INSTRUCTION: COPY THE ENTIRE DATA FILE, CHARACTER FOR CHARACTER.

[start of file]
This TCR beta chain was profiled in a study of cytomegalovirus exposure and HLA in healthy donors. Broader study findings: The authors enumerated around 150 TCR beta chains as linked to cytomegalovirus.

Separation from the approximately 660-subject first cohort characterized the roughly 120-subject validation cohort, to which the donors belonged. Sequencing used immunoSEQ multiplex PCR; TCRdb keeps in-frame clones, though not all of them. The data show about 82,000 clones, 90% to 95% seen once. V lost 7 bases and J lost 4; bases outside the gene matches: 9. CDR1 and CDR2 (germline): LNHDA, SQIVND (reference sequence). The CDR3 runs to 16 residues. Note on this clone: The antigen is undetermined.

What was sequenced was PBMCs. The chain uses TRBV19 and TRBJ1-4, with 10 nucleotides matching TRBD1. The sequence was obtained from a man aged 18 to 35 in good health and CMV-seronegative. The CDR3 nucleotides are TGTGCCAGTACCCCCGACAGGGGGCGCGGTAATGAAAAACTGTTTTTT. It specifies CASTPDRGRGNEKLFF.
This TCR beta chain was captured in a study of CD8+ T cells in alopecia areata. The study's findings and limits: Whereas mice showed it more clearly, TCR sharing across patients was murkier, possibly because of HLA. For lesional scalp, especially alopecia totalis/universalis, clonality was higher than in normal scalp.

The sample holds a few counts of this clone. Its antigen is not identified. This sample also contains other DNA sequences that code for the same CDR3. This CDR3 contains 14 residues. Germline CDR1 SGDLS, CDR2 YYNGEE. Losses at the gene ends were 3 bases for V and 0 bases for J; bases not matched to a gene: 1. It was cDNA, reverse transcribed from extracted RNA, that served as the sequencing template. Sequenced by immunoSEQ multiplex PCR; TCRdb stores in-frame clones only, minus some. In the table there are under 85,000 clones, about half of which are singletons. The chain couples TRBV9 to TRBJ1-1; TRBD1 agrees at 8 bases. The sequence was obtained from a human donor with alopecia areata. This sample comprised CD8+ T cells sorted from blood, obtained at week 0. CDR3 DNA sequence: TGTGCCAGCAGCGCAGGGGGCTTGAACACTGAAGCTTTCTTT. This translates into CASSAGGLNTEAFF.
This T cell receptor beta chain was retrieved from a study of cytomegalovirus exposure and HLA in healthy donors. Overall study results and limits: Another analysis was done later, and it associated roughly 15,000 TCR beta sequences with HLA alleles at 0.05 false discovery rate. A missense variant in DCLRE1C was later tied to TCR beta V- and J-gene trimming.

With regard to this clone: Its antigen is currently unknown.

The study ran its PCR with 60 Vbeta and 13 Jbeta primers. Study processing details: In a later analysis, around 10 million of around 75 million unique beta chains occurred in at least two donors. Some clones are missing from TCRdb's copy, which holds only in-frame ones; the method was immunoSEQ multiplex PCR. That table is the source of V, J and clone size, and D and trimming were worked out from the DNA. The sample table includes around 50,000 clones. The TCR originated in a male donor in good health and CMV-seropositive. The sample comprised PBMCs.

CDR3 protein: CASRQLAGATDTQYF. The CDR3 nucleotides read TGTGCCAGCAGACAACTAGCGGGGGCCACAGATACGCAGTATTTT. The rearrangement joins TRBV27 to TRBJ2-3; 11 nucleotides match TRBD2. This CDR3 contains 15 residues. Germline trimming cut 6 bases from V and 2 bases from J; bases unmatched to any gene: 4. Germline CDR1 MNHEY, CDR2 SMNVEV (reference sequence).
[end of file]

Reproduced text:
This TCR beta chain was profiled in a study of cytomegalovirus exposure and HLA in healthy donors. Broader study findings: The authors enumerated around 150 TCR beta chains as linked to cytomegalovirus.

Separation from the approximately 660-subject first cohort characterized the roughly 120-subject validation cohort, to which the donors belonged. Sequencing used immunoSEQ multiplex PCR; TCRdb keeps in-frame clones, though not all of them. The data show about 82,000 clones, 90% to 95% seen once. V lost 7 bases and J lost 4; bases outside the gene matches: 9. CDR1 and CDR2 (germline): LNHDA, SQIVND (reference sequence). The CDR3 runs to 16 residues. Note on this clone: The antigen is undetermined.

What was sequenced was PBMCs. The chain uses TRBV19 and TRBJ1-4, with 10 nucleotides matching TRBD1. The sequence was obtained from a man aged 18 to 35 in good health and CMV-seronegative. The CDR3 nucleotides are TGTGCCAGTACCCCCGACAGGGGGCGCGGTAATGAAAAACTGTTTTTT. It specifies CASTPDRGRGNEKLFF.
This TCR beta chain was captured in a study of CD8+ T cells in alopecia areata. The study's findings and limits: Whereas mice showed it more clearly, TCR sharing across patients was murkier, possibly because of HLA. For lesional scalp, especially alopecia totalis/universalis, clonality was higher than in normal scalp.

The sample holds a few counts of this clone. Its antigen is not identified. This sample also contains other DNA sequences that code for the same CDR3. This CDR3 contains 14 residues. Germline CDR1 SGDLS, CDR2 YYNGEE. Losses at the gene ends were 3 bases for V and 0 bases for J; bases not matched to a gene: 1. It was cDNA, reverse transcribed from extracted RNA, that served as the sequencing template. Sequenced by immunoSEQ multiplex PCR; TCRdb stores in-frame clones only, minus some. In the table there are under 85,000 clones, about half of which are singletons. The chain couples TRBV9 to TRBJ1-1; TRBD1 agrees at 8 bases. The sequence was obtained from a human donor with alopecia areata. This sample comprised CD8+ T cells sorted from blood, obtained at week 0. CDR3 DNA sequence: TGTGCCAGCAGCGCAGGGGGCTTGAACACTGAAGCTTTCTTT. This translates into CASSAGGLNTEAFF.
This T cell receptor beta chain was retrieved from a study of cytomegalovirus exposure and HLA in healthy donors. Overall study results and limits: Another analysis was done later, and it associated roughly 15,000 TCR beta sequences with HLA alleles at 0.05 false discovery rate. A missense variant in DCLRE1C was later tied to TCR beta V- and J-gene trimming.

With regard to this clone: Its antigen is currently unknown.

The study ran its PCR with 60 Vbeta and 13 Jbeta primers. Study processing details: In a later analysis, around 10 million of around 75 million unique beta chains occurred in at least two donors. Some clones are missing from TCRdb's copy, which holds only in-frame ones; the method was immunoSEQ multiplex PCR. That table is the source of V, J and clone size, and D and trimming were worked out from the DNA. The sample table includes around 50,000 clones. The TCR originated in a male donor in good health and CMV-seropositive. The sample comprised PBMCs.

CDR3 protein: CASRQLAGATDTQYF. The CDR3 nucleotides read TGTGCCAGCAGACAACTAGCGGGGGCCACAGATACGCAGTATTTT. The rearrangement joins TRBV27 to TRBJ2-3; 11 nucleotides match TRBD2. This CDR3 contains 15 residues. Germline trimming cut 6 bases from V and 2 bases from J; bases unmatched to any gene: 4. Germline CDR1 MNHEY, CDR2 SMNVEV (reference sequence).